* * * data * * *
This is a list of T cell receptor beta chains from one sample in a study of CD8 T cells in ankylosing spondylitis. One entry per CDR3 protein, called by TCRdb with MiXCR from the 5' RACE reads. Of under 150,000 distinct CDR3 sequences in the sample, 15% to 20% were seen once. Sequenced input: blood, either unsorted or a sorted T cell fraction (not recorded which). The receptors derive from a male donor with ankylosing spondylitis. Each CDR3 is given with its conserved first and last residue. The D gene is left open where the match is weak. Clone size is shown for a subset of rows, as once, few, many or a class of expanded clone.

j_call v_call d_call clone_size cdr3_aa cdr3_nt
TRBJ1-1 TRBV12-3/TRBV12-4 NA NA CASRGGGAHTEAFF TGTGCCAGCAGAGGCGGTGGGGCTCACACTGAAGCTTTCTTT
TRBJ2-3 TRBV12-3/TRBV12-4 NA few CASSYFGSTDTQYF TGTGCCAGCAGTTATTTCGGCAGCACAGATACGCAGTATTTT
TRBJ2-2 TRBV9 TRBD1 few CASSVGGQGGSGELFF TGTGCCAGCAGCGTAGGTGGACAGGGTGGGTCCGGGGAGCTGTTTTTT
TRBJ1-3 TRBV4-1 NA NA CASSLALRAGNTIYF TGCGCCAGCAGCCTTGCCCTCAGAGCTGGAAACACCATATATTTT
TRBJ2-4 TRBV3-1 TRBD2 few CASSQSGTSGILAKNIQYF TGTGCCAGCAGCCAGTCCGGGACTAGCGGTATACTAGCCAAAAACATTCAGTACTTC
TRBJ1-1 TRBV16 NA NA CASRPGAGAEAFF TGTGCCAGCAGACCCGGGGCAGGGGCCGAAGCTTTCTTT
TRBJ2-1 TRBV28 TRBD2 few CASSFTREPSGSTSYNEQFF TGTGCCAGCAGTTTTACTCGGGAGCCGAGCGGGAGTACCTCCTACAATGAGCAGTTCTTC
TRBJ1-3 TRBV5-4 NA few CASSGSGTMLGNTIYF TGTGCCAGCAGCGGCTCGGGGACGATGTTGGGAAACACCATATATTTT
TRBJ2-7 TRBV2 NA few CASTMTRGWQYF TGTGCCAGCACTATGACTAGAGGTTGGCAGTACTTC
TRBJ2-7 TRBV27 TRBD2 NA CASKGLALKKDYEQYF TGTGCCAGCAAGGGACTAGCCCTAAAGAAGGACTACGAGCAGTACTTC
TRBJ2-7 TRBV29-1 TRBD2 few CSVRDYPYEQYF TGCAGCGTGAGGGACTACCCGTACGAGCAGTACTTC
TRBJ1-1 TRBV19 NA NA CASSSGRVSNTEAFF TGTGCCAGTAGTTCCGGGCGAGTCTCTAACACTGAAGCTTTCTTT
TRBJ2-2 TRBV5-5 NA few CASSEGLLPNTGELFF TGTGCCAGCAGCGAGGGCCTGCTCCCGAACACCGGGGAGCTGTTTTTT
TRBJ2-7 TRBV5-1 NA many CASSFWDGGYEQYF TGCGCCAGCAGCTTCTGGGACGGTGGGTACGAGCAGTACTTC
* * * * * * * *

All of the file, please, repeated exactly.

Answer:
This is a list of T cell receptor beta chains from one sample in a study of CD8 T cells in ankylosing spondylitis. One entry per CDR3 protein, called by TCRdb with MiXCR from the 5' RACE reads. Of under 150,000 distinct CDR3 sequences in the sample, 15% to 20% were seen once. Sequenced input: blood, either unsorted or a sorted T cell fraction (not recorded which). The receptors derive from a male donor with ankylosing spondylitis. Each CDR3 is given with its conserved first and last residue. The D gene is left open where the match is weak. Clone size is shown for a subset of rows, as once, few, many or a class of expanded clone.

j_call v_call d_call clone_size cdr3_aa cdr3_nt
TRBJ1-1 TRBV12-3/TRBV12-4 NA NA CASRGGGAHTEAFF TGTGCCAGCAGAGGCGGTGGGGCTCACACTGAAGCTTTCTTT
TRBJ2-3 TRBV12-3/TRBV12-4 NA few CASSYFGSTDTQYF TGTGCCAGCAGTTATTTCGGCAGCACAGATACGCAGTATTTT
TRBJ2-2 TRBV9 TRBD1 few CASSVGGQGGSGELFF TGTGCCAGCAGCGTAGGTGGACAGGGTGGGTCCGGGGAGCTGTTTTTT
TRBJ1-3 TRBV4-1 NA NA CASSLALRAGNTIYF TGCGCCAGCAGCCTTGCCCTCAGAGCTGGAAACACCATATATTTT
TRBJ2-4 TRBV3-1 TRBD2 few CASSQSGTSGILAKNIQYF TGTGCCAGCAGCCAGTCCGGGACTAGCGGTATACTAGCCAAAAACATTCAGTACTTC
TRBJ1-1 TRBV16 NA NA CASRPGAGAEAFF TGTGCCAGCAGACCCGGGGCAGGGGCCGAAGCTTTCTTT
TRBJ2-1 TRBV28 TRBD2 few CASSFTREPSGSTSYNEQFF TGTGCCAGCAGTTTTACTCGGGAGCCGAGCGGGAGTACCTCCTACAATGAGCAGTTCTTC
TRBJ1-3 TRBV5-4 NA few CASSGSGTMLGNTIYF TGTGCCAGCAGCGGCTCGGGGACGATGTTGGGAAACACCATATATTTT
TRBJ2-7 TRBV2 NA few CASTMTRGWQYF TGTGCCAGCACTATGACTAGAGGTTGGCAGTACTTC
TRBJ2-7 TRBV27 TRBD2 NA CASKGLALKKDYEQYF TGTGCCAGCAAGGGACTAGCCCTAAAGAAGGACTACGAGCAGTACTTC
TRBJ2-7 TRBV29-1 TRBD2 few CSVRDYPYEQYF TGCAGCGTGAGGGACTACCCGTACGAGCAGTACTTC
TRBJ1-1 TRBV19 NA NA CASSSGRVSNTEAFF TGTGCCAGTAGTTCCGGGCGAGTCTCTAACACTGAAGCTTTCTTT
TRBJ2-2 TRBV5-5 NA few CASSEGLLPNTGELFF TGTGCCAGCAGCGAGGGCCTGCTCCCGAACACCGGGGAGCTGTTTTTT
TRBJ2-7 TRBV5-1 NA many CASSFWDGGYEQYF TGCGCCAGCAGCTTCTGGGACGGTGGGTACGAGCAGTACTTC